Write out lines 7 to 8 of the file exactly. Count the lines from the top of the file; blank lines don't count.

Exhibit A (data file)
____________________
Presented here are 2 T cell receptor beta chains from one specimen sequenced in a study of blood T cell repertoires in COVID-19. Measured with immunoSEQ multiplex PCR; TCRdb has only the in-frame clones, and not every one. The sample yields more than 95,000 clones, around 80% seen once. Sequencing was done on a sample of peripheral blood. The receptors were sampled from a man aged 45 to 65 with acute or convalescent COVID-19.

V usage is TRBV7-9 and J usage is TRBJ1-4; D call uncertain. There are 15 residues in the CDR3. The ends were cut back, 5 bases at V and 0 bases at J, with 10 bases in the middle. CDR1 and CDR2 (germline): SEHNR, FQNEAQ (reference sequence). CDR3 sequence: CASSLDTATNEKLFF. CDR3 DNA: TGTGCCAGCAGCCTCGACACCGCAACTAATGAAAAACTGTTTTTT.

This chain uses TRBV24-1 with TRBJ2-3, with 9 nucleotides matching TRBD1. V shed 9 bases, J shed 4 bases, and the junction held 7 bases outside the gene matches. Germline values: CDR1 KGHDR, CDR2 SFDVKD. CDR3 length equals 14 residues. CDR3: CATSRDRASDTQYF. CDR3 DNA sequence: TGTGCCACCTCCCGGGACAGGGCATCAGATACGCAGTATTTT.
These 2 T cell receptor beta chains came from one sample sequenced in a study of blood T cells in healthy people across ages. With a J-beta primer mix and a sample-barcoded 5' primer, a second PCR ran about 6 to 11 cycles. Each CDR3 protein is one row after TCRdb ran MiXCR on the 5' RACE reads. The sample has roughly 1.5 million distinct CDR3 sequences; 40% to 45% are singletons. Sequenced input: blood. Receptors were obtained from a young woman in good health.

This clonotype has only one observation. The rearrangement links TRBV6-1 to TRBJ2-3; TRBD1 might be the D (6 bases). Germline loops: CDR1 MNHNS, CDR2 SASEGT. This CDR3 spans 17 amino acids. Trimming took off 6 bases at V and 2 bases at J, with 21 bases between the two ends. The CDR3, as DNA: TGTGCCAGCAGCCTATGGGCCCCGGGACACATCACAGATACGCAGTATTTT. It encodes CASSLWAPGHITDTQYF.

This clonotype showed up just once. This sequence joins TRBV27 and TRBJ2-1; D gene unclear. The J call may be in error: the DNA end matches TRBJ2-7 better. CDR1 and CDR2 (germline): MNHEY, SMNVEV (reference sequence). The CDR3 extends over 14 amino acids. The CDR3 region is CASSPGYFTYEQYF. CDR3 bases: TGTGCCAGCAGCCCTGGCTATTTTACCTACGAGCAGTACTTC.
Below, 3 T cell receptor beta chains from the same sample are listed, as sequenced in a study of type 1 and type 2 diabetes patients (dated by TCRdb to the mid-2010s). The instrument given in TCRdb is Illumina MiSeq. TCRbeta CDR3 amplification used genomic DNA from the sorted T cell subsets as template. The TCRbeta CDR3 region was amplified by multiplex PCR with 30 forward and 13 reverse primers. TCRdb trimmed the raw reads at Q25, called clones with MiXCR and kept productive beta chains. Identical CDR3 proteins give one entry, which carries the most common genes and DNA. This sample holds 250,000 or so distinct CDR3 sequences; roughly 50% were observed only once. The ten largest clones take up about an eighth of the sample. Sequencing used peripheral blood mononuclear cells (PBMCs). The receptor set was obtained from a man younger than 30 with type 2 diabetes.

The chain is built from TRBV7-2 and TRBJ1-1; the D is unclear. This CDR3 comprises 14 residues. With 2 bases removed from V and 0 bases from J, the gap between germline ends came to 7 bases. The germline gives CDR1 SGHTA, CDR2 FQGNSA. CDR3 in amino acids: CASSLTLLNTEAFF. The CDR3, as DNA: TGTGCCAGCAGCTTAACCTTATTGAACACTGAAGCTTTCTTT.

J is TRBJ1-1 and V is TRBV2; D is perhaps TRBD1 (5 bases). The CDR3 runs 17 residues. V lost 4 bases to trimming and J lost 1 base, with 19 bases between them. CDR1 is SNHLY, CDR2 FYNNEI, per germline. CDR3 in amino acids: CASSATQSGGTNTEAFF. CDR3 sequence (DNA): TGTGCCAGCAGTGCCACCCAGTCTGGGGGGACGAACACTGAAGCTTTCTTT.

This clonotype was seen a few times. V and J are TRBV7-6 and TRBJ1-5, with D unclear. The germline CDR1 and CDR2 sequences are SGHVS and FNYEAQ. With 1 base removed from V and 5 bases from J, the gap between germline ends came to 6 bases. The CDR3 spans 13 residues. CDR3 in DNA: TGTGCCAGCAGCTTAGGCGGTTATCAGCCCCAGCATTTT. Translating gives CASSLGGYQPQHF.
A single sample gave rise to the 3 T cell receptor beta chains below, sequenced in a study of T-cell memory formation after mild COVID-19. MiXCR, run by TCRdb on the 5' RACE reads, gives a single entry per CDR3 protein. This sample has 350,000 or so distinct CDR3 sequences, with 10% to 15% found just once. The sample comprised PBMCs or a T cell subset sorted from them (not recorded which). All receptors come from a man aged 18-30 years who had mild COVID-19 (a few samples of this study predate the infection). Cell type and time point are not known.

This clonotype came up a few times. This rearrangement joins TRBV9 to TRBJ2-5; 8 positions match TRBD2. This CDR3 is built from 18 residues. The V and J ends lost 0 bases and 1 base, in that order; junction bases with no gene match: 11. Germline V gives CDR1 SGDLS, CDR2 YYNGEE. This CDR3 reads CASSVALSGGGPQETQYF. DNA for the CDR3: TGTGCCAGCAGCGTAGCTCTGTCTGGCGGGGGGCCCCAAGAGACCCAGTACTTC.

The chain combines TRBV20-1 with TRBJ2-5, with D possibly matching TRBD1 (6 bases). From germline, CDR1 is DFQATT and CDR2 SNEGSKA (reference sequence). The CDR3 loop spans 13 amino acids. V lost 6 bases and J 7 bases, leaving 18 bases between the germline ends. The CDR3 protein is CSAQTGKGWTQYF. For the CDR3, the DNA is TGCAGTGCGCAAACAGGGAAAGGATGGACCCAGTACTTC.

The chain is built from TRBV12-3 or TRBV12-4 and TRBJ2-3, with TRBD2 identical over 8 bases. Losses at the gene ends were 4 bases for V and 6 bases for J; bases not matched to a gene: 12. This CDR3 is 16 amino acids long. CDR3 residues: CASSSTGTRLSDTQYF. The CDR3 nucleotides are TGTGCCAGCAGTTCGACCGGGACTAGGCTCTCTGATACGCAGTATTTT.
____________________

Below, 3 T cell receptor beta chains from the same sample are listed, as sequenced in a study of type 1 and type 2 diabetes patients (dated by TCRdb to the mid-2010s). The instrument given in TCRdb is Illumina MiSeq. TCRbeta CDR3 amplification used genomic DNA from the sorted T cell subsets as template. The TCRbeta CDR3 region was amplified by multiplex PCR with 30 forward and 13 reverse primers. TCRdb trimmed the raw reads at Q25, called clones with MiXCR and kept productive beta chains. Identical CDR3 proteins give one entry, which carries the most common genes and DNA. This sample holds 250,000 or so distinct CDR3 sequences; roughly 50% were observed only once. The ten largest clones take up about an eighth of the sample. Sequencing used peripheral blood mononuclear cells (PBMCs). The receptor set was obtained from a man younger than 30 with type 2 diabetes.

The chain is built from TRBV7-2 and TRBJ1-1; the D is unclear. This CDR3 comprises 14 residues. With 2 bases removed from V and 0 bases from J, the gap between germline ends came to 7 bases. The germline gives CDR1 SGHTA, CDR2 FQGNSA. CDR3 in amino acids: CASSLTLLNTEAFF. The CDR3, as DNA: TGTGCCAGCAGCTTAACCTTATTGAACACTGAAGCTTTCTTT.